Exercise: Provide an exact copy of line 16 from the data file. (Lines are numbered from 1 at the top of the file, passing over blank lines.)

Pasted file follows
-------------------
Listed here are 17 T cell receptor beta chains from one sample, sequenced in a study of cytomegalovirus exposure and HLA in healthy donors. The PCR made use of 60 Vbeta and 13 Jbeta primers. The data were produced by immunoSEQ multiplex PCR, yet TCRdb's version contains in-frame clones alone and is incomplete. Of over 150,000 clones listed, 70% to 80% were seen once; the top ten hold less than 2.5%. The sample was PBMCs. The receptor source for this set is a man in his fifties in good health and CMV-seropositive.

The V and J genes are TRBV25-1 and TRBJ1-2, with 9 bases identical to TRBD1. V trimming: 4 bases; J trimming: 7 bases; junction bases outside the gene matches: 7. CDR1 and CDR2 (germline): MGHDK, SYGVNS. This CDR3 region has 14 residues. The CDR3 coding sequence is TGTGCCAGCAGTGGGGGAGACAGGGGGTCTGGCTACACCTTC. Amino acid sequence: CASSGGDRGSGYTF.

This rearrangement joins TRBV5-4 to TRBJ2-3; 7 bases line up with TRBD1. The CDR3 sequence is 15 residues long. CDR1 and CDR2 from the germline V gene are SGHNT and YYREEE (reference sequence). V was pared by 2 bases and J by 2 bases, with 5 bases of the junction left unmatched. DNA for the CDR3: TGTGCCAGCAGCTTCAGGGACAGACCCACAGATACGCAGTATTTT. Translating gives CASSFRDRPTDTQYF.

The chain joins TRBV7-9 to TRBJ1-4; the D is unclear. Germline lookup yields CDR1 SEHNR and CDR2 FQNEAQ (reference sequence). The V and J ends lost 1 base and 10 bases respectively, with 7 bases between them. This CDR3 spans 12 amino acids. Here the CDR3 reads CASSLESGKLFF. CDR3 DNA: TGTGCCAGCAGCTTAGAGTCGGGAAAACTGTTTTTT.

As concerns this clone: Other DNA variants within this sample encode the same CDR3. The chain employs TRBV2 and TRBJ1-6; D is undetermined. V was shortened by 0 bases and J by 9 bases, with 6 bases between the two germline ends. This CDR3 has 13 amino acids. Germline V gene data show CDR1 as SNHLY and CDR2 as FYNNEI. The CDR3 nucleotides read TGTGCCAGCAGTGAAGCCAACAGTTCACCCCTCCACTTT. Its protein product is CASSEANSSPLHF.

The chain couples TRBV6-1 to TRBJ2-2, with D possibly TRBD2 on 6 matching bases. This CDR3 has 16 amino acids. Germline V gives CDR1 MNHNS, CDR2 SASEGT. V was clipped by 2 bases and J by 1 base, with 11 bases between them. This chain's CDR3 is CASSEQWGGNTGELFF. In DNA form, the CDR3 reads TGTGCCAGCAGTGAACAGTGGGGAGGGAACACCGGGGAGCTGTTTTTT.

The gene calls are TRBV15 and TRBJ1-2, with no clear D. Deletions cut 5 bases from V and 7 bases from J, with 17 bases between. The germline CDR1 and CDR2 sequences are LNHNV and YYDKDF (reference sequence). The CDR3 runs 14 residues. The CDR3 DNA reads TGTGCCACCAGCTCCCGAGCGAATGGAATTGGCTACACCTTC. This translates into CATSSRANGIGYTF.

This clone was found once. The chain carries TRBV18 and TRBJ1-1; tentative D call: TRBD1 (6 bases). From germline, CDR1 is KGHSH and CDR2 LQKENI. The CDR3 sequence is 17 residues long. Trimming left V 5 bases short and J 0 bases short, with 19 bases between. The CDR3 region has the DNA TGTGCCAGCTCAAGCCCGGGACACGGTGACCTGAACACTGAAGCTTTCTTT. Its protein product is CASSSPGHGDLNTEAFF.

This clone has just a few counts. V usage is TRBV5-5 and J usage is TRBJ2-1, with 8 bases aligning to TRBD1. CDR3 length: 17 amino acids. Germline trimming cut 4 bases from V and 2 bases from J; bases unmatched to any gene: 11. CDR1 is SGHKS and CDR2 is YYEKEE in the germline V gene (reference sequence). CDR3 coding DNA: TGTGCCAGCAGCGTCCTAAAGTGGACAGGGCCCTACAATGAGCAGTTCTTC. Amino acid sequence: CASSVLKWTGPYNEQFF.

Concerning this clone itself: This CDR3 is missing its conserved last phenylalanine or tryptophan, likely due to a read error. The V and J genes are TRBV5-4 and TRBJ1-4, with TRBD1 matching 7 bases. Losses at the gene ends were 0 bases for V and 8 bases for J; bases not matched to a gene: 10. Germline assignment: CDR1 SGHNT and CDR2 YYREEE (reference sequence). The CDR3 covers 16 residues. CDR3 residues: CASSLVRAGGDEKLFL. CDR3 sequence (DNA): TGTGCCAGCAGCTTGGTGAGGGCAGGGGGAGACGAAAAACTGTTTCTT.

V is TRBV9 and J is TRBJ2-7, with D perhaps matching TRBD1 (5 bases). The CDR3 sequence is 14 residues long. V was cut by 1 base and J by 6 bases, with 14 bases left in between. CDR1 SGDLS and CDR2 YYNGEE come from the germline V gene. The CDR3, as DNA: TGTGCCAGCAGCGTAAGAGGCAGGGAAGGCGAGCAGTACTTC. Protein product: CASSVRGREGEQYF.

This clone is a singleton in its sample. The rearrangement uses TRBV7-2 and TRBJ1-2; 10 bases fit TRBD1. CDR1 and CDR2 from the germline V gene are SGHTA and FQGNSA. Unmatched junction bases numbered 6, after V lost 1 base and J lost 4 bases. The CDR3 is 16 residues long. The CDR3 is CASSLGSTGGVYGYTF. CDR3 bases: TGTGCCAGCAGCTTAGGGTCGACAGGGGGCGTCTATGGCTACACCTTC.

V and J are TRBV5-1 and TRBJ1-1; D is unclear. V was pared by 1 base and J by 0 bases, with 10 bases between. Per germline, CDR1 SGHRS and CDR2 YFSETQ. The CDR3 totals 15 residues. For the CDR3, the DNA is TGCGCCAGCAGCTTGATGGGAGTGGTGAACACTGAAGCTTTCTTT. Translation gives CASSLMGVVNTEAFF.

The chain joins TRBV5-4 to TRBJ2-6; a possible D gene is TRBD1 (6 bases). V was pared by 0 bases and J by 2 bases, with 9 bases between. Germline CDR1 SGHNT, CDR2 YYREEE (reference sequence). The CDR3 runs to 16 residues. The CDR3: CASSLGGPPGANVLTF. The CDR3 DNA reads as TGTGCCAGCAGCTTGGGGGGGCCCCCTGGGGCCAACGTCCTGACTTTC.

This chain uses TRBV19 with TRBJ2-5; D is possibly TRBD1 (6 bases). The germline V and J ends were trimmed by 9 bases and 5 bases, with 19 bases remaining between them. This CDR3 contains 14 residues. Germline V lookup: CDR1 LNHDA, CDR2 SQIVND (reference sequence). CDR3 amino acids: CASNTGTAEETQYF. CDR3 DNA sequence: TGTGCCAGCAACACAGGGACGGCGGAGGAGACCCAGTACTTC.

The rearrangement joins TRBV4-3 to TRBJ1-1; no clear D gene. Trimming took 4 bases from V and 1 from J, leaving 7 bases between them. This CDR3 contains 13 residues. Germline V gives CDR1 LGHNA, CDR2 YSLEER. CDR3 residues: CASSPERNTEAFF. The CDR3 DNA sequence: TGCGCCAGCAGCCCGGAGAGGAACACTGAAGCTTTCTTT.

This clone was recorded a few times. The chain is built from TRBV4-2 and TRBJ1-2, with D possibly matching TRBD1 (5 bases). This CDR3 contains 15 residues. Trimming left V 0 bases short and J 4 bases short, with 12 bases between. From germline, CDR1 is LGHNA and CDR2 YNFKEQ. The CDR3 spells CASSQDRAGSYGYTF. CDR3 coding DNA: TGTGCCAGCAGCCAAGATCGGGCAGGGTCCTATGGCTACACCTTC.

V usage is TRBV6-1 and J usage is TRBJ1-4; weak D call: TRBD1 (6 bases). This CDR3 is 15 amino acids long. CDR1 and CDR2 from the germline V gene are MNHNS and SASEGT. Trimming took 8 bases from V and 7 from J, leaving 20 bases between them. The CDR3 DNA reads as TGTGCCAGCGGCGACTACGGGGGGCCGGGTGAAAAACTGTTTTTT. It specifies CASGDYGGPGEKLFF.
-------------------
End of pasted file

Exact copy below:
The rearrangement joins TRBV4-3 to TRBJ1-1; no clear D gene. Trimming took 4 bases from V and 1 from J, leaving 7 bases between them. This CDR3 contains 13 residues. Germline V gives CDR1 LGHNA, CDR2 YSLEER. CDR3 residues: CASSPERNTEAFF. The CDR3 DNA sequence: TGCGCCAGCAGCCCGGAGAGGAACACTGAAGCTTTCTTT.